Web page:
Health literacy in the urgent care setting: What factors impact consumer comprehension of health information
UMass Chan AffiliationsGraduate School of Nursing
Document TypeJournal Article
KeywordsNewest Vital Sign
advanced practice nurse
consumer health information
Health Services Administration
Health Services Research
MetadataShow full item record
AbstractBACKGROUND: An increasing number of Americans are using urgent care (UC) clinics due to: improved health insurance coverage, the need to decrease cost, primary care offices with limited appointment availability, and a desire for convenient care. Patients are treated by providers they may not know for episodic illness or injuries while in pain or not feeling well. Treatment instructions and follow-up directions are provided quickly. PURPOSE: To examine health literacy in the adult UC population and identify patient characteristics associated with health literacy risk. METHODS: As part of a larger cross-sectional study, UC patients seen between October 2013 and January 2014 completed a demographic questionnaire and the Newest Vital Sign. Descriptive, nonparametric analyses, and a multinomial logistic regression were done to assess health literacy, associated and predictive factors. RESULTS: A total of 57.5% of 285 participants had adequate health literacy. The likelihood of limited health literacy was associated with increased age (p < .001), less education (p < .001), and lower income (p = .006). CONCLUSIONS/IMPLICATIONS: Limited health literacy is common in a suburban UC setting, increasing the risk that consumers may not understand vital health information. Clear provider communication and confirmation of comprehension of discharge instructions for self-management is essential to optimize outcomes for UC patients.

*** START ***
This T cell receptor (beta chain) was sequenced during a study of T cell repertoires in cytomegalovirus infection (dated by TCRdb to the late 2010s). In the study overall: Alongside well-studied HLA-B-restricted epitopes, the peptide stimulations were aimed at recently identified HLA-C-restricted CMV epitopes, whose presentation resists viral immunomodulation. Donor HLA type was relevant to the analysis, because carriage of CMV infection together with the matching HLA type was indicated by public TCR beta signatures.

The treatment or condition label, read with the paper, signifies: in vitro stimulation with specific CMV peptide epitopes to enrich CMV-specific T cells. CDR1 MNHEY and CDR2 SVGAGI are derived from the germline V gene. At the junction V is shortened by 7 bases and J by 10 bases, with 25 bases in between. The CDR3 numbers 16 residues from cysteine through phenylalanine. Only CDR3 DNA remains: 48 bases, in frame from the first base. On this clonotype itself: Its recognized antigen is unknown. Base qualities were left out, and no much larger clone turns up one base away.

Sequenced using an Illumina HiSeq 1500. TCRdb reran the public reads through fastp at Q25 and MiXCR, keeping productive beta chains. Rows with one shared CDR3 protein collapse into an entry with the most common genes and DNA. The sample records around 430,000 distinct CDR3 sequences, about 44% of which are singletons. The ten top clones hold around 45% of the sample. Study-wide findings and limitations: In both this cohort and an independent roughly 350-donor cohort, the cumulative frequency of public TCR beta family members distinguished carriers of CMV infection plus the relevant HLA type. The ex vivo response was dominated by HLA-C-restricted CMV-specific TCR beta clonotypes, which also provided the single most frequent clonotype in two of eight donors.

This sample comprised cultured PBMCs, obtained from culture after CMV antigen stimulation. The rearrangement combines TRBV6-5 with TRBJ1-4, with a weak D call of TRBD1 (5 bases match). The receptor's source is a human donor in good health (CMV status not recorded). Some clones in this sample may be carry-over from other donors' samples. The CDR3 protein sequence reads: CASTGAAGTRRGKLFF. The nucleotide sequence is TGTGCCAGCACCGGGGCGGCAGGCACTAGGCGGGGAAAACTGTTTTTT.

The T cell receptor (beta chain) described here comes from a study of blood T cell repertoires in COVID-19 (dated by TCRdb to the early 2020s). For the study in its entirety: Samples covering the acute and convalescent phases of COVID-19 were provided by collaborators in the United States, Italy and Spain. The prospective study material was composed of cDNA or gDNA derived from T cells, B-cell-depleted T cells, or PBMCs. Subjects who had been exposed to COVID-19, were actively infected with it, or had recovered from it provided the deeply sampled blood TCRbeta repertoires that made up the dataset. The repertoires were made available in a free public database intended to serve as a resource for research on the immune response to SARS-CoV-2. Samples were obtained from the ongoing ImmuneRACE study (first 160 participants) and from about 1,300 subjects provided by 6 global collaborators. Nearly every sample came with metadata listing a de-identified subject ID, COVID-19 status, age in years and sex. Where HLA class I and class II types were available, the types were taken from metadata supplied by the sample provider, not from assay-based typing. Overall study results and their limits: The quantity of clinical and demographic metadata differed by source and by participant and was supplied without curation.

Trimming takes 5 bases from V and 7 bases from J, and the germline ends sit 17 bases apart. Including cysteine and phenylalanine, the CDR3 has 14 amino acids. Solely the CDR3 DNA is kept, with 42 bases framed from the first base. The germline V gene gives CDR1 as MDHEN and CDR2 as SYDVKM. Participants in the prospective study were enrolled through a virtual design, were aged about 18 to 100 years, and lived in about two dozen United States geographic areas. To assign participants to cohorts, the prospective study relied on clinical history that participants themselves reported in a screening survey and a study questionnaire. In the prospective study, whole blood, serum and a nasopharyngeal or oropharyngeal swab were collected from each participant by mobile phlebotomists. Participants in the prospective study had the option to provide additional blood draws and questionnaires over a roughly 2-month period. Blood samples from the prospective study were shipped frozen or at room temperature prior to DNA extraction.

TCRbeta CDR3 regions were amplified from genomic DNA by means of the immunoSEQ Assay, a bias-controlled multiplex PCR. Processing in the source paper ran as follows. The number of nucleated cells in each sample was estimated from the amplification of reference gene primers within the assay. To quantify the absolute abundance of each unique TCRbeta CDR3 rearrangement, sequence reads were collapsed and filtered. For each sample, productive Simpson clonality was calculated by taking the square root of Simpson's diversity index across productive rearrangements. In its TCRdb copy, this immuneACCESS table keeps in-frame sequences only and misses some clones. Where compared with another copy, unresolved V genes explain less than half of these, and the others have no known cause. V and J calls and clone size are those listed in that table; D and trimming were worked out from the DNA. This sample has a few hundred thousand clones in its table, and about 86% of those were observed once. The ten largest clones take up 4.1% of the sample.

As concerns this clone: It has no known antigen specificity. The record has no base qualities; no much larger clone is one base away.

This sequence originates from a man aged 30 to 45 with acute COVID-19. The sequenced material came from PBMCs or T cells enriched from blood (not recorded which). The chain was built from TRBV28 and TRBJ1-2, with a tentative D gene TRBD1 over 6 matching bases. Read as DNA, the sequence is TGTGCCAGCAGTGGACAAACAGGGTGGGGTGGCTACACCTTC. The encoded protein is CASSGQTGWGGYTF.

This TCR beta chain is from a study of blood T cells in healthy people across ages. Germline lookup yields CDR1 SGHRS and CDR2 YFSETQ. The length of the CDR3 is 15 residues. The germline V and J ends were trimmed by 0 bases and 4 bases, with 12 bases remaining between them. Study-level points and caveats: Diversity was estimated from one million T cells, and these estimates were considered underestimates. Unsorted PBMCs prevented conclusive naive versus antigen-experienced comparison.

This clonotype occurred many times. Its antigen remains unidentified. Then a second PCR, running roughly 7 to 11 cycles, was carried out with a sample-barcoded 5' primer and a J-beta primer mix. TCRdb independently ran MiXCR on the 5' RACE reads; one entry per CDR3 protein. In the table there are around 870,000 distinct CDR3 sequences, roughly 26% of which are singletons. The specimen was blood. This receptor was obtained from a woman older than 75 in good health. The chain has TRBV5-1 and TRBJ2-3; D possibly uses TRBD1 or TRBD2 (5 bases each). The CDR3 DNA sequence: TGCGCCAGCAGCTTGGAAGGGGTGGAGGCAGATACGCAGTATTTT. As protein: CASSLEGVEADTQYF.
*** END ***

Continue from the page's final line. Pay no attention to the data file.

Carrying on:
J Am Assoc Nurse Pract. 2017 May;29(5):242-247. doi: 10.1002/2327-6924.12452. Epub 2017 Mar 10. Link to article on publisher's site
Permanent Link to this Itemhttp://hdl.handle.net/20.500.14038/34576
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